The Affordable Care Act Medicaid expansion aims to help more low-income individuals receive medical benefits. The expansion, which is abbreviated as the ACA Medicaid expansion and sometimes referred to as the Obamacare Medicaid expansion, was offered from the federal government to all 50 states and Washington D.C. The ACA Medicaid expansion is not a required program, and each state is given the ability to accept or opt out of the expansion plan. If widely instituted, thousands of people in each state would be eligible for coverage. Many residents find themselves asking, What is the Obamacare Medicaid expansion in Missouri and did the state adopt the expansion? when they first learn about the expansion plan. Learn about the ACA expansion and find out if an MO Affordable Care Act Medicaid application is available by reading the following topics on this page.

What is the expansion of Medicaid in Missouri?
Learn About the ACA Medicaid Expansion in Missouri
What does opting out of the Affordable Care Act Medicaid expansion mean for Missouri?

Anyone can fill out the Missouri Medicaid application, but not everyone can get in. If you are applying for Medicaid or any other benefits program, be sure to read the eligibility criteria before submitting an application. Please be aware that the Medicaid program is called MO HealthNet in Missouri. Medicaid is not a lifelong program, and most benefit recipients will be reevaluated after a 12-month period.

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Medicaid Expansion 133% Or 138%

Sometimes we say Medicaid is expanded to 133% FPL, and sometimes we say 138%. Both are correct. The text of the ACA says 133%, but the law also calls for a new methodology of calculating income, which will make the effective minimum threshold of 138%. Either way, remember that these are minimum thresholds states can set eligibility thresholds higher, and many already have for certain populations, which means that more people qualify.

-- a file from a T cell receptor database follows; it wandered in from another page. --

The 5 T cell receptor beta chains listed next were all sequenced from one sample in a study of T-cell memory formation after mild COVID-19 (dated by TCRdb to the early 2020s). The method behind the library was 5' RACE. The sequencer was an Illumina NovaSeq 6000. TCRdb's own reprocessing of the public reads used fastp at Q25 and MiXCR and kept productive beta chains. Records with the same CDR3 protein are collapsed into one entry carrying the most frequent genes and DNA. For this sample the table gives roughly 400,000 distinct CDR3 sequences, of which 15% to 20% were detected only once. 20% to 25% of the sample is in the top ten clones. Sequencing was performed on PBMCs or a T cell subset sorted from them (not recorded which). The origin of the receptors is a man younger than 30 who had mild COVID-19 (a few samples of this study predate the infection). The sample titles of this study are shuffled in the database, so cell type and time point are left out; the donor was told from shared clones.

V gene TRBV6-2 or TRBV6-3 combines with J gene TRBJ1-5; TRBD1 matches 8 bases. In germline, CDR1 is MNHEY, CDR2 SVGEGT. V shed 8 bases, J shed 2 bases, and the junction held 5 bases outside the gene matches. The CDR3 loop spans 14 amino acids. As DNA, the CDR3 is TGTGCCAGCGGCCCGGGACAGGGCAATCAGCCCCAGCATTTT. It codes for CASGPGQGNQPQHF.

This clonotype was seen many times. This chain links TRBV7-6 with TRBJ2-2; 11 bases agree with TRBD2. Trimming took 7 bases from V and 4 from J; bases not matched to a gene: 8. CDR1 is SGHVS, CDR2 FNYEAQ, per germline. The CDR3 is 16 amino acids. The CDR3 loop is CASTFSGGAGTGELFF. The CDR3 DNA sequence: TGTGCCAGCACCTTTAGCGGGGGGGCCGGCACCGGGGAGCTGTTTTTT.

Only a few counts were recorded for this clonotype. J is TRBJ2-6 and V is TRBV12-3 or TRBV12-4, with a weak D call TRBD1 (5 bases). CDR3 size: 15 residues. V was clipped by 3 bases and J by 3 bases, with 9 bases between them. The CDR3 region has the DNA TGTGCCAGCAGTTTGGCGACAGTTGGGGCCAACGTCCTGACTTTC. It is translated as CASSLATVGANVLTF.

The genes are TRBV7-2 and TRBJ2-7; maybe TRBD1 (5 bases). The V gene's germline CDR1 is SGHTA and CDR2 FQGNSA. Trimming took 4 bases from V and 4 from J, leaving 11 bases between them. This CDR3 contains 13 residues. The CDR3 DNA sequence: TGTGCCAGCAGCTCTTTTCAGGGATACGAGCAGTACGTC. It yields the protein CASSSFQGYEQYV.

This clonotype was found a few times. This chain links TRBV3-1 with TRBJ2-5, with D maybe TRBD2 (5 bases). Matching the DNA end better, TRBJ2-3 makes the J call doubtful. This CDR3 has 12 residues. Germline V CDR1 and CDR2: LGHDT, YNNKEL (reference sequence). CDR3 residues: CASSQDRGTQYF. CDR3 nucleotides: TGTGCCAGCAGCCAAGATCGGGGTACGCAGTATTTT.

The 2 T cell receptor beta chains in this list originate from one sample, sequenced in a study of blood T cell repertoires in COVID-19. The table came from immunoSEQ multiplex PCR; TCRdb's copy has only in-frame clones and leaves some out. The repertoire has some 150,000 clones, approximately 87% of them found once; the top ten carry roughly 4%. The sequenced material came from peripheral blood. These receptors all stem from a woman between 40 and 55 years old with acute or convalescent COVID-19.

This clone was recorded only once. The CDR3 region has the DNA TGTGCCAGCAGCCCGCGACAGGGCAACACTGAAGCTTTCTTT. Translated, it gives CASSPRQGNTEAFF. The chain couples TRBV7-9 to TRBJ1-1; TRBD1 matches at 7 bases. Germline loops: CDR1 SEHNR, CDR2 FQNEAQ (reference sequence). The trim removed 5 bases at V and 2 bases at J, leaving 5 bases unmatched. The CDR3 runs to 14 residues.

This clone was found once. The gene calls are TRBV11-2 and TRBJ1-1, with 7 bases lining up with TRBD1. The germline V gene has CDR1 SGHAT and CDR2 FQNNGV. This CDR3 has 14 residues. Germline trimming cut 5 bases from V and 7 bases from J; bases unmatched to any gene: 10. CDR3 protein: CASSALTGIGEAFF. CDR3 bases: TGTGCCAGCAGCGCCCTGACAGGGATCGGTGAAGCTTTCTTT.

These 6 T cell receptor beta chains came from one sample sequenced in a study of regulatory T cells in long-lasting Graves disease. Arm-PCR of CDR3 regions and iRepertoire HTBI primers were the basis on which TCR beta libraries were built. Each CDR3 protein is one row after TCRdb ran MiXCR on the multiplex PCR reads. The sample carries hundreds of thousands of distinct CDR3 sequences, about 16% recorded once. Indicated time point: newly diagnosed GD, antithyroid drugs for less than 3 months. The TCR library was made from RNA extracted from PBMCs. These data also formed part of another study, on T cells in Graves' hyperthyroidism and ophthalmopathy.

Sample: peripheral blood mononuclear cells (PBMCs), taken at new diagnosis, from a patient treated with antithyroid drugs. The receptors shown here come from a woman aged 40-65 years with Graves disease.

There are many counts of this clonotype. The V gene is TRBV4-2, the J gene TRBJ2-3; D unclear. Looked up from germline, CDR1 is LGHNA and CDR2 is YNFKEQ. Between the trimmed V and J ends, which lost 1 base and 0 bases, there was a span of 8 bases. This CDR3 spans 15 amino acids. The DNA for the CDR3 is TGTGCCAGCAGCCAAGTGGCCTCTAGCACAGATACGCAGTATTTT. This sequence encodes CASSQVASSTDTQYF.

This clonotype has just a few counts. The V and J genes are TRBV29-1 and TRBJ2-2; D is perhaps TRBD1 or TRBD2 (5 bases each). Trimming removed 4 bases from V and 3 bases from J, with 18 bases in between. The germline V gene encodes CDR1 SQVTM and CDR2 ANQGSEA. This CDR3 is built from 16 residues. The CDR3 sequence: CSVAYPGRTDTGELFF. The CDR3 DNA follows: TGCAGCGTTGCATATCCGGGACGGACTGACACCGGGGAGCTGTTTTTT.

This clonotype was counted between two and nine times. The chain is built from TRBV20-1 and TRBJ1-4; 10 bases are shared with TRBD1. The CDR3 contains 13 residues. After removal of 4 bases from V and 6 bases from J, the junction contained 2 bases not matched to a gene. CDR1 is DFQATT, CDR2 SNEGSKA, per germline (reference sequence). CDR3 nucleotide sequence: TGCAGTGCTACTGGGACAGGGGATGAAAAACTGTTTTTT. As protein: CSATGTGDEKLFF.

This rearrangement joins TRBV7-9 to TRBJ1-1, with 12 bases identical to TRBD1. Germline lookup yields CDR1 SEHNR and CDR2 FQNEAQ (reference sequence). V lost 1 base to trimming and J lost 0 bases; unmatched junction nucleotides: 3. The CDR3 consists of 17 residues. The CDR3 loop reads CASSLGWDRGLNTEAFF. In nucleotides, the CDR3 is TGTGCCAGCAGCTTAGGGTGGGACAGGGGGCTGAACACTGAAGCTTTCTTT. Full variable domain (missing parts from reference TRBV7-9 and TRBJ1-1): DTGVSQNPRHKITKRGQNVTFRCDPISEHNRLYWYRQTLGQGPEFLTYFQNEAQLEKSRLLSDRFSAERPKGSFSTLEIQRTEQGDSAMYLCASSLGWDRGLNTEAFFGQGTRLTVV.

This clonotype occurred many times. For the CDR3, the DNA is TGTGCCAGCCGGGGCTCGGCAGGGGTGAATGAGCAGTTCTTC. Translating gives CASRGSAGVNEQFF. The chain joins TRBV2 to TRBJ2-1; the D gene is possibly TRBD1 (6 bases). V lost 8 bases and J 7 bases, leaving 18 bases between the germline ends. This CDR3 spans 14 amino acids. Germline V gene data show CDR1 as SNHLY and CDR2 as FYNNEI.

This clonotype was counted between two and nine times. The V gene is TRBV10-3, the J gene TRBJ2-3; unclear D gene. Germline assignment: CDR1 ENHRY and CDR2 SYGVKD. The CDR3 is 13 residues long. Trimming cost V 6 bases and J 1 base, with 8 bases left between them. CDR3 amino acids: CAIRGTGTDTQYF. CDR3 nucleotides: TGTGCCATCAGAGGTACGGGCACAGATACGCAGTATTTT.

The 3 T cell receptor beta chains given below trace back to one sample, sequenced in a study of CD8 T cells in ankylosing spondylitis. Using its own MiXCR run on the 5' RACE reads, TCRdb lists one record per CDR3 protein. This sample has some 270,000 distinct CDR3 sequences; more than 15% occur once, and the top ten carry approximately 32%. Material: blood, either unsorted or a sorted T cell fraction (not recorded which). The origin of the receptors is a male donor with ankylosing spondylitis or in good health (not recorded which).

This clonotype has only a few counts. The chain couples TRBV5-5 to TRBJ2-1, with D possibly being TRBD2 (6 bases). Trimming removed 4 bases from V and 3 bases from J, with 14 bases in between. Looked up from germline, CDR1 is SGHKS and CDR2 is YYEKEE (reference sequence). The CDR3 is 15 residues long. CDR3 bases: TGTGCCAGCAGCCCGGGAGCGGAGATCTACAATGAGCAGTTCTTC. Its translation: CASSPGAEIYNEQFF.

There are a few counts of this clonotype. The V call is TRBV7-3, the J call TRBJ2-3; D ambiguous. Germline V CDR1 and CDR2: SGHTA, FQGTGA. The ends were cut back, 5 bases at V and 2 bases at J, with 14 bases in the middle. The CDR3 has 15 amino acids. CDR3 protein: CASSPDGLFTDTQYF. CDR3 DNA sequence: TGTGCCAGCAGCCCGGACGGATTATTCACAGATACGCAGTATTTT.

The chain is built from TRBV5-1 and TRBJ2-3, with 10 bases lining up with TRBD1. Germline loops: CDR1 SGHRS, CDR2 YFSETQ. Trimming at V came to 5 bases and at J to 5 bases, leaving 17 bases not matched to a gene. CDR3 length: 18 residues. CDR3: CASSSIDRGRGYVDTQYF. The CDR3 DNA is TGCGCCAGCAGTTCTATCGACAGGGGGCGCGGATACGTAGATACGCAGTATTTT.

Selected federal poverty level thresholds regarding annual income, 2014. Please note that ObamaCare uses the 2014 Federal Poverty Guidelines for 2015. Please also note the chart below is meant for educational purposes, for assistance in the current year see our federal poverty level page.

$46,680 $95,400 This will be the upper limit for eligibility for income-based subsidies for the purchase of private insurance through the new health insurance exchanges.

What Does The Obamacare Supreme Court Ruling Really Mean

The Supreme Court upheld the Affordable Care Act in 2012, but it gave the states the choice to opt out of Medicaid expansion. It is now rests with governors and state legislatures to decide whether it is in the best interest of the state to implement the Medicaid portion of the law that affords health coverage to those in need.

If a state chooses not to expand the program, the federal government cannot take away the Medicaid funds a state already receives. So while states have the carrot of extra Medicaid funding if they take up the expansion, they dont have the stick of losing federal funding if they do not take it. This ability to opt out of the expansion but suffer no serious consequences undermines the laws ability to ensure that millions of low-income Americans benefit from the expansion of Medicaid coverage. This caveat in the Courts decision opened the door to allow governors to deny an essential aspect of health care reform. Unfortunately, states opting out of Medicaid expansion do so to the detriment of their residents, as well as their state budget.

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Medicaid And The Covid Pandemic

As noted above in the section about work requirements, the Families First Coronavirus Response Act essentially prevents states from making their eligibility standards any more strict during the COVID emergency period than they were as of the start of 2020.

Section 6008 of the FFCRA provides states with a 6.2 percentage point increase in their federal Medicaid matching funding for the duration of the COVID public health emergency period, as long as the state Medicaid program:

  • keeps its eligibility standards no more restrictive than they were at the start of 2020,
  • does not raise premiums above the levels they were at in January 2020,
  • provides no-cost coverage for COVID testing and treatment,
  • does not terminate enrollees coverage for the duration of the COVID emergency period, unless they move out of the state or request that their coverage be terminated.